Early signs point to Air Canada's parent taking flight

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Early signs point to Air Canada's parent taking flight

Post by Blastor »

Early signs point to Air Canada's parent taking flight

By Brent Jang

Friday, September 24, 2004 - Page B14

In reading the tea leaves on Air Canada's new parent, ACE Aviation Holdings Inc., look at the response of U.S. bondholders. These holders of $280-million (U.S.) of senior notes want in on the action when the airline emerges from bankruptcy protection next Thursday. Even accounting for bookkeeping glitches that have exaggerated demand, an ACE rights offering for bondholders appears to be popular. The rights offering will give ACE shares to these creditors as partial payment for their claims against insolvent Air Canada.

Unfortunately for the bondholders, the court-appointed monitor won't be issuing ACE rights to any of them until the $40-million oversubscription snag is resolved. In the tale of Air Canada's comeback strategy, nothing is ever smooth, it seems.

But that shouldn't distract investors from the early indications of ACE's strength. In the last reported trading day on Wednesday on the U.S. over-the-counter market, ACE shares closed at $20.33, down 67 cents from their record high of $21 on Tuesday. While the trading has been thin -- only 31,213 shares changed hands Wednesday -- creditors already have signalled that they think ACE shares could be worth roughly $26 (Canadian) -- 30 per cent above their $20 face value.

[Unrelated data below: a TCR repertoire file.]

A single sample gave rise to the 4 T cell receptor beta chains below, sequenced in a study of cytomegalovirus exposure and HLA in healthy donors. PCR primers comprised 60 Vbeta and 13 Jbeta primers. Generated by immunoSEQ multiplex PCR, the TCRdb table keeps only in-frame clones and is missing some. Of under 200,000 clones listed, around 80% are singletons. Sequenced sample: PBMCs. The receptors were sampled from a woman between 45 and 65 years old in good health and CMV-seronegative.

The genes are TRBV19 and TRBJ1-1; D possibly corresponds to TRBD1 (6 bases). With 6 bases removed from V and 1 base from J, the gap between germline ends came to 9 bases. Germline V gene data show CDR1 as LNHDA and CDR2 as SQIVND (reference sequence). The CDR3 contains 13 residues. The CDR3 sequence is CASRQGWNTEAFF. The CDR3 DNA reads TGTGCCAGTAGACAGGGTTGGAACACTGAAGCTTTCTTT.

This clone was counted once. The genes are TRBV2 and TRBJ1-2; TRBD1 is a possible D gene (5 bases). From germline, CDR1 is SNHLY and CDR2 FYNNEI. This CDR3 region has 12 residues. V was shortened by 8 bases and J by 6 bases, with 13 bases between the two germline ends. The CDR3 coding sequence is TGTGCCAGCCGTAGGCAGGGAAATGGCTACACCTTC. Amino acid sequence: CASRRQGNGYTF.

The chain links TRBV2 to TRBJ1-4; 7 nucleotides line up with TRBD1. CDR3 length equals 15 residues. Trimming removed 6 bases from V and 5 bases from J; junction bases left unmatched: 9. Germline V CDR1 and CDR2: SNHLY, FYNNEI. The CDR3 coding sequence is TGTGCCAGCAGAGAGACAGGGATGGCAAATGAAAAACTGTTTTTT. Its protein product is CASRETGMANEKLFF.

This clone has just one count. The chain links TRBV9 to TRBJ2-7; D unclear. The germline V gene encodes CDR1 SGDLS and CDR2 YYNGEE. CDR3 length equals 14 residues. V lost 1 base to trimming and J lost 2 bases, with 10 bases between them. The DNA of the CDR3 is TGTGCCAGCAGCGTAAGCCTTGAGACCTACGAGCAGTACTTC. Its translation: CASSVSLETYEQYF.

Remember that the United States has its share of struggling carriers. UAL Corp's United Airlines remains in bankruptcy protection and Delta Air Lines Inc. is trying to stay out of bankruptcy court. But also remember that investors are often lured by a story of hope and redemption. Even in the wealth-destroying airline industry, there is excitement in corporate rebirth.

US Airways Group Inc., which recently filed for bankruptcy protection in the United States for the second time since 2002, briefly made converts of some investors.

In over-the-counter trading prior to its Nasdaq listing last October, US Airways shares rose steadily. Then US Airways closed at $9.05 (U.S.) on its first day of Nasdaq trading and surged to $12.90 over the next three sessions.

Even the old Air Canada shares, which ceased trading Aug. 25, staged a strong rally after the carrier bought Canadian Airlines International Ltd. In the span of four months in 2000, Air Canada shares surged 170 per cent to $21.50 (Canadian) on the Toronto Stock Exchange.

With fresh beginnings, the stage is set for ACE to have a good launch on the TSX on Oct. 4, four days after Montreal-based Air Canada emerges from bankruptcy protection. ACE will appeal to some investors searching for value among North American carriers.

Brent Jang

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